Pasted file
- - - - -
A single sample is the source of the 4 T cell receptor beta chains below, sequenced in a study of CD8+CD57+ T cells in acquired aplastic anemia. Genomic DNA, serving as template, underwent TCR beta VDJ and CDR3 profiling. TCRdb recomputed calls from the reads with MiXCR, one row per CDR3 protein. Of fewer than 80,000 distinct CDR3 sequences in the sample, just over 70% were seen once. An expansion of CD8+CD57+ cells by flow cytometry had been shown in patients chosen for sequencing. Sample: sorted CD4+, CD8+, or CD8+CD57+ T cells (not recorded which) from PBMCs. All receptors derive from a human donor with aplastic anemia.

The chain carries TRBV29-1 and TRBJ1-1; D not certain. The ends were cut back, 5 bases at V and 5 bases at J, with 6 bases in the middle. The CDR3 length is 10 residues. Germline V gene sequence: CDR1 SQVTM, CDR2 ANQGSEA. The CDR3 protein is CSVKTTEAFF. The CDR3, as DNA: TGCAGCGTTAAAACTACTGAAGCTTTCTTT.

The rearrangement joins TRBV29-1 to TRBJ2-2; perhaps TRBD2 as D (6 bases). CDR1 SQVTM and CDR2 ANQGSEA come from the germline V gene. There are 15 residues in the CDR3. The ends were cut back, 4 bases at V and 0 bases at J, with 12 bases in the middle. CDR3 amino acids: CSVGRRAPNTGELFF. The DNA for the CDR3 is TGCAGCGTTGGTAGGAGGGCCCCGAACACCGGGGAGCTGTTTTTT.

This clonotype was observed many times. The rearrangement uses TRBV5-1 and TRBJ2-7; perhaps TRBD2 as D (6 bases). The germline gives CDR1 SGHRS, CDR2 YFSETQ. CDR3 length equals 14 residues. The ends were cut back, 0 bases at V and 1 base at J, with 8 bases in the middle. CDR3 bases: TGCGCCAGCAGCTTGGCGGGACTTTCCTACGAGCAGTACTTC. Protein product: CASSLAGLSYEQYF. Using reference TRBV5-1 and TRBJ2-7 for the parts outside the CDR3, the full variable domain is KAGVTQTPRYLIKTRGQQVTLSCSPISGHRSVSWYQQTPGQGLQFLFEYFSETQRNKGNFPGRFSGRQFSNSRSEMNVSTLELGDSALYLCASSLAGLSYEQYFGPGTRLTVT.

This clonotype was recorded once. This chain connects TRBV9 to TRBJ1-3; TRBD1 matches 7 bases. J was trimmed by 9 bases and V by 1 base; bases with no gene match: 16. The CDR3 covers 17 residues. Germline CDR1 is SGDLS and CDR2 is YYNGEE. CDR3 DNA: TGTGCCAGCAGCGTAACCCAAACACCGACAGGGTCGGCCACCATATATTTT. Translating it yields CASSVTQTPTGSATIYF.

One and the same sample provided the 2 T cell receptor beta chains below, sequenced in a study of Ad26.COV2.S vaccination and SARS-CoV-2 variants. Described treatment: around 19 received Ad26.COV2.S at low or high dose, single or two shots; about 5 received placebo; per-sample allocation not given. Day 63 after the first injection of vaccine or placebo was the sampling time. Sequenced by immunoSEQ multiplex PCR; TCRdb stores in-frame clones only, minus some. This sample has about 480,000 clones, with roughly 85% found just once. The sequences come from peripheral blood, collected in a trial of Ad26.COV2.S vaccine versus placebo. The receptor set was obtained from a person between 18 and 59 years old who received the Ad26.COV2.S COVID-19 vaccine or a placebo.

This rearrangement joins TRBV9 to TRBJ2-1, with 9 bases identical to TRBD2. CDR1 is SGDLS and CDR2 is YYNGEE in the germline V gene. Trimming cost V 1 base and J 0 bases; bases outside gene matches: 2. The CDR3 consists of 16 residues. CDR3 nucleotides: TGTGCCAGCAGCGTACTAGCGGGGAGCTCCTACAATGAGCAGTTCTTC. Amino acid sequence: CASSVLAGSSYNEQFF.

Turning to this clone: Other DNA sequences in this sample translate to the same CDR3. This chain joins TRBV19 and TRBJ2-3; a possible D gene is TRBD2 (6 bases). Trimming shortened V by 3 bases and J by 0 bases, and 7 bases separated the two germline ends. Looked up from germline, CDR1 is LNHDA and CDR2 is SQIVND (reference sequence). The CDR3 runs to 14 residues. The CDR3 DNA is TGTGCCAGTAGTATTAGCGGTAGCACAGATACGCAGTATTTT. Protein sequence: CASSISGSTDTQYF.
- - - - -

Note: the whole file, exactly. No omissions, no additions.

A single sample is the source of the 4 T cell receptor beta chains below, sequenced in a study of CD8+CD57+ T cells in acquired aplastic anemia. Genomic DNA, serving as template, underwent TCR beta VDJ and CDR3 profiling. TCRdb recomputed calls from the reads with MiXCR, one row per CDR3 protein. Of fewer than 80,000 distinct CDR3 sequences in the sample, just over 70% were seen once. An expansion of CD8+CD57+ cells by flow cytometry had been shown in patients chosen for sequencing. Sample: sorted CD4+, CD8+, or CD8+CD57+ T cells (not recorded which) from PBMCs. All receptors derive from a human donor with aplastic anemia.

The chain carries TRBV29-1 and TRBJ1-1; D not certain. The ends were cut back, 5 bases at V and 5 bases at J, with 6 bases in the middle. The CDR3 length is 10 residues. Germline V gene sequence: CDR1 SQVTM, CDR2 ANQGSEA. The CDR3 protein is CSVKTTEAFF. The CDR3, as DNA: TGCAGCGTTAAAACTACTGAAGCTTTCTTT.

The rearrangement joins TRBV29-1 to TRBJ2-2; perhaps TRBD2 as D (6 bases). CDR1 SQVTM and CDR2 ANQGSEA come from the germline V gene. There are 15 residues in the CDR3. The ends were cut back, 4 bases at V and 0 bases at J, with 12 bases in the middle. CDR3 amino acids: CSVGRRAPNTGELFF. The DNA for the CDR3 is TGCAGCGTTGGTAGGAGGGCCCCGAACACCGGGGAGCTGTTTTTT.

This clonotype was observed many times. The rearrangement uses TRBV5-1 and TRBJ2-7; perhaps TRBD2 as D (6 bases). The germline gives CDR1 SGHRS, CDR2 YFSETQ. CDR3 length equals 14 residues. The ends were cut back, 0 bases at V and 1 base at J, with 8 bases in the middle. CDR3 bases: TGCGCCAGCAGCTTGGCGGGACTTTCCTACGAGCAGTACTTC. Protein product: CASSLAGLSYEQYF. Using reference TRBV5-1 and TRBJ2-7 for the parts outside the CDR3, the full variable domain is KAGVTQTPRYLIKTRGQQVTLSCSPISGHRSVSWYQQTPGQGLQFLFEYFSETQRNKGNFPGRFSGRQFSNSRSEMNVSTLELGDSALYLCASSLAGLSYEQYFGPGTRLTVT.

This clonotype was recorded once. This chain connects TRBV9 to TRBJ1-3; TRBD1 matches 7 bases. J was trimmed by 9 bases and V by 1 base; bases with no gene match: 16. The CDR3 covers 17 residues. Germline CDR1 is SGDLS and CDR2 is YYNGEE. CDR3 DNA: TGTGCCAGCAGCGTAACCCAAACACCGACAGGGTCGGCCACCATATATTTT. Translating it yields CASSVTQTPTGSATIYF.

One and the same sample provided the 2 T cell receptor beta chains below, sequenced in a study of Ad26.COV2.S vaccination and SARS-CoV-2 variants. Described treatment: around 19 received Ad26.COV2.S at low or high dose, single or two shots; about 5 received placebo; per-sample allocation not given. Day 63 after the first injection of vaccine or placebo was the sampling time. Sequenced by immunoSEQ multiplex PCR; TCRdb stores in-frame clones only, minus some. This sample has about 480,000 clones, with roughly 85% found just once. The sequences come from peripheral blood, collected in a trial of Ad26.COV2.S vaccine versus placebo. The receptor set was obtained from a person between 18 and 59 years old who received the Ad26.COV2.S COVID-19 vaccine or a placebo.

This rearrangement joins TRBV9 to TRBJ2-1, with 9 bases identical to TRBD2. CDR1 is SGDLS and CDR2 is YYNGEE in the germline V gene. Trimming cost V 1 base and J 0 bases; bases outside gene matches: 2. The CDR3 consists of 16 residues. CDR3 nucleotides: TGTGCCAGCAGCGTACTAGCGGGGAGCTCCTACAATGAGCAGTTCTTC. Amino acid sequence: CASSVLAGSSYNEQFF.

Turning to this clone: Other DNA sequences in this sample translate to the same CDR3. This chain joins TRBV19 and TRBJ2-3; a possible D gene is TRBD2 (6 bases). Trimming shortened V by 3 bases and J by 0 bases, and 7 bases separated the two germline ends. Looked up from germline, CDR1 is LNHDA and CDR2 is SQIVND (reference sequence). The CDR3 runs to 14 residues. The CDR3 DNA is TGTGCCAGTAGTATTAGCGGTAGCACAGATACGCAGTATTTT. Protein sequence: CASSISGSTDTQYF.